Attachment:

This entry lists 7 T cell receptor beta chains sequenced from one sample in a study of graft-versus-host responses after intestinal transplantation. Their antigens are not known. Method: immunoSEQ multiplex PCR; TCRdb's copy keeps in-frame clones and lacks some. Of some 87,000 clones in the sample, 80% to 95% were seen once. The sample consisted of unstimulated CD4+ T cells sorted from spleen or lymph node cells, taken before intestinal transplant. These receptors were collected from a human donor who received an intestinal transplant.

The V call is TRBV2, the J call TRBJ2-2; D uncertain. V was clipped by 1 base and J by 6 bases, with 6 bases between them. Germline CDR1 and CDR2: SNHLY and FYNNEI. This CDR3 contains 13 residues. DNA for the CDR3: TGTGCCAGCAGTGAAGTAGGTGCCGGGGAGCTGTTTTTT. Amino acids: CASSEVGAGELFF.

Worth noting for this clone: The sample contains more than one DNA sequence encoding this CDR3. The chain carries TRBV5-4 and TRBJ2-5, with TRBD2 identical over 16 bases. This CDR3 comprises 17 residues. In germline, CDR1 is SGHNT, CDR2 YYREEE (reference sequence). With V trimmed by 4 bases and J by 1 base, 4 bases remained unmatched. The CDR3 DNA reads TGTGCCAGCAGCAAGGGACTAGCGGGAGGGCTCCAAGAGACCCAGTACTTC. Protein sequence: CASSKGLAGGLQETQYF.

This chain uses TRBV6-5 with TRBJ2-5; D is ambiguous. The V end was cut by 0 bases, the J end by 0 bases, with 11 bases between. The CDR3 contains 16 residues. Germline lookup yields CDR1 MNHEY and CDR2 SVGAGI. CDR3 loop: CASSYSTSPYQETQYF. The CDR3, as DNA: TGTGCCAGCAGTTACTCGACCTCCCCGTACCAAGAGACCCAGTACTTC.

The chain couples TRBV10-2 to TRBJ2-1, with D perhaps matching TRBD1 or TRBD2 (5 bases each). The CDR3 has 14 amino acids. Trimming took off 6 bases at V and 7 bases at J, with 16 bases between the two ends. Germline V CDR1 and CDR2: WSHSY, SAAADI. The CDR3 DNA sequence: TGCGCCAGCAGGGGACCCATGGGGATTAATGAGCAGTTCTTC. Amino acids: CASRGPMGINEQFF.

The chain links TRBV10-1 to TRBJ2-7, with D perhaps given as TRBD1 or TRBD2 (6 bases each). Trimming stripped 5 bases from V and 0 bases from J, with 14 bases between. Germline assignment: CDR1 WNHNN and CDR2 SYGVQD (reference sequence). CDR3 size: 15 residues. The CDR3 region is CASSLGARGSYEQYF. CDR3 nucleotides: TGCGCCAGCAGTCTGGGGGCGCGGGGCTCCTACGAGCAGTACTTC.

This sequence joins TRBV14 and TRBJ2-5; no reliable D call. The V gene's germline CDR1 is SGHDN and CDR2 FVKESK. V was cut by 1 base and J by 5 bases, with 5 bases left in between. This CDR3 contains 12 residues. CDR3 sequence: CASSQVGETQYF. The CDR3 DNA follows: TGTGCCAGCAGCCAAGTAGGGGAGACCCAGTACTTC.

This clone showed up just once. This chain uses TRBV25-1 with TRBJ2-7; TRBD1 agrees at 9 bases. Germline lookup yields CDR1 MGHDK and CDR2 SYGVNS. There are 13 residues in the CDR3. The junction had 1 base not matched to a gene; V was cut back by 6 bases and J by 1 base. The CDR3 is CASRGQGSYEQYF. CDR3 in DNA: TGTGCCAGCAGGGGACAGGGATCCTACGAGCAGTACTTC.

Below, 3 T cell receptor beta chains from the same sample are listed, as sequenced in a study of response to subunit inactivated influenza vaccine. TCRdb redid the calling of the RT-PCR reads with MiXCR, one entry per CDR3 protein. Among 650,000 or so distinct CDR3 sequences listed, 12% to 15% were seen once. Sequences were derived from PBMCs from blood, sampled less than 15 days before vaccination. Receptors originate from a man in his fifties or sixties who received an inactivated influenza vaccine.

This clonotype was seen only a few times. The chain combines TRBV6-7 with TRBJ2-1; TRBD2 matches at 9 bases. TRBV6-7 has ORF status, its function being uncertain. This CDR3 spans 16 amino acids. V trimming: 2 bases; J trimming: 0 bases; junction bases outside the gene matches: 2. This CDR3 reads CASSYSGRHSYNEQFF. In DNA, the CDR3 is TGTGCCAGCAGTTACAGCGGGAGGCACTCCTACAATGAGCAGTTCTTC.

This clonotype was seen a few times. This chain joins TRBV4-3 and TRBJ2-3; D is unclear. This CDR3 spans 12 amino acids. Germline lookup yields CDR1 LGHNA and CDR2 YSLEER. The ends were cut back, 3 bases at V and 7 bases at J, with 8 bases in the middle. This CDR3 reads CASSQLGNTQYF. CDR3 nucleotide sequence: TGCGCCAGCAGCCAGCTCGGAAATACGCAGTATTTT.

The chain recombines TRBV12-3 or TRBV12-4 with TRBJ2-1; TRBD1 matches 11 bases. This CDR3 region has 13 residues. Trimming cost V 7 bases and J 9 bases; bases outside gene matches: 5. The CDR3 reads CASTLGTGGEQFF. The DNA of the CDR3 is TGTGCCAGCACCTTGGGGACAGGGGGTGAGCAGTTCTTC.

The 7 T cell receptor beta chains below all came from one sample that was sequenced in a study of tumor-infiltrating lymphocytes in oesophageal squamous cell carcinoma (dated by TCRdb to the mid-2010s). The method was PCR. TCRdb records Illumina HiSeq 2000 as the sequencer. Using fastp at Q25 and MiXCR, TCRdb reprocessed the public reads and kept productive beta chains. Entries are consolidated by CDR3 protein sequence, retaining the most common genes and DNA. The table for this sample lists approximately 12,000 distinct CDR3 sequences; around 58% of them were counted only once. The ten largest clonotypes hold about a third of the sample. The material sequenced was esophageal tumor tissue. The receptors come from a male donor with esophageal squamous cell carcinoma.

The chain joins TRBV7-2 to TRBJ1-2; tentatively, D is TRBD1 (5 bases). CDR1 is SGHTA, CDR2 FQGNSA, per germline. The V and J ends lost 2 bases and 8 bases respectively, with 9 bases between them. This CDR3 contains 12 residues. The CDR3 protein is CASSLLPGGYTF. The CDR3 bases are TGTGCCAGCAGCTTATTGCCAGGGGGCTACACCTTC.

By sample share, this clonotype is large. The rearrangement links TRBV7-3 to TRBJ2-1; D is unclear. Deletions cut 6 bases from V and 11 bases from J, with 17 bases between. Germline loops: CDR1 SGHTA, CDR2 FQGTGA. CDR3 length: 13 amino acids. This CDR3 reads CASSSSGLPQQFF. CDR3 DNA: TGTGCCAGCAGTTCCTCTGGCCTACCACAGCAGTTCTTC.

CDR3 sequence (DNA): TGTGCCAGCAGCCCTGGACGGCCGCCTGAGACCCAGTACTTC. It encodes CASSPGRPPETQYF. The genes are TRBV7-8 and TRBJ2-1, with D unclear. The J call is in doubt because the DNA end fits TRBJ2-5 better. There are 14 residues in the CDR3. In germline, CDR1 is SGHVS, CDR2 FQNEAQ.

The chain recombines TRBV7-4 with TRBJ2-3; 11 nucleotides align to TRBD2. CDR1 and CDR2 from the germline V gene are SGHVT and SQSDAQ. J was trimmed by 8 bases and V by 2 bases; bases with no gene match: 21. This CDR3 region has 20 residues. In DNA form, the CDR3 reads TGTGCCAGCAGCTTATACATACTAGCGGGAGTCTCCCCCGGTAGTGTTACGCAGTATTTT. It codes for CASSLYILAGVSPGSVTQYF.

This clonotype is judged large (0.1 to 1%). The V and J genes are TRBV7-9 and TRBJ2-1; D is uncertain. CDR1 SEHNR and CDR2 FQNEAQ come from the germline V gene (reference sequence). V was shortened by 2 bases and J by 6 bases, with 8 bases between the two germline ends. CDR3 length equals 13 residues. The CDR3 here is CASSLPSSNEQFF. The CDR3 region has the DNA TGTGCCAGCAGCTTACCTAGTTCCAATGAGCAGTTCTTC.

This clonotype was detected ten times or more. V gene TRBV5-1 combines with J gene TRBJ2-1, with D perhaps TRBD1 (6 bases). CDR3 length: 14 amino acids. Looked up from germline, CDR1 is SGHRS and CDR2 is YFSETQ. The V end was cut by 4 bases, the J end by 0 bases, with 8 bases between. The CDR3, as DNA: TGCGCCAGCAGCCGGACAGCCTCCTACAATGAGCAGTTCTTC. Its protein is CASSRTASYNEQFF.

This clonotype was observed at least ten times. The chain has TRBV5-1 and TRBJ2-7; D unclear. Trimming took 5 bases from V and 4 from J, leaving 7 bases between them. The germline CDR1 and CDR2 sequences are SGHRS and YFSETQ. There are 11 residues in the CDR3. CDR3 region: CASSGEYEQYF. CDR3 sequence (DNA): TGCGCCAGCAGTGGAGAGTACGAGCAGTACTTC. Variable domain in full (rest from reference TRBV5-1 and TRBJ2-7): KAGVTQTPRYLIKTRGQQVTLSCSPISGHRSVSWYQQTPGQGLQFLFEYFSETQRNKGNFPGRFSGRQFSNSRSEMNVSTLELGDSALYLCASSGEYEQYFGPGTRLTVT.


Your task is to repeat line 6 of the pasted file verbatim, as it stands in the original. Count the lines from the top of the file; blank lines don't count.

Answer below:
The chain links TRBV10-1 to TRBJ2-7, with D perhaps given as TRBD1 or TRBD2 (6 bases each). Trimming stripped 5 bases from V and 0 bases from J, with 14 bases between. Germline assignment: CDR1 WNHNN and CDR2 SYGVQD (reference sequence). CDR3 size: 15 residues. The CDR3 region is CASSLGARGSYEQYF. CDR3 nucleotides: TGCGCCAGCAGTCTGGGGGCGCGGGGCTCCTACGAGCAGTACTTC.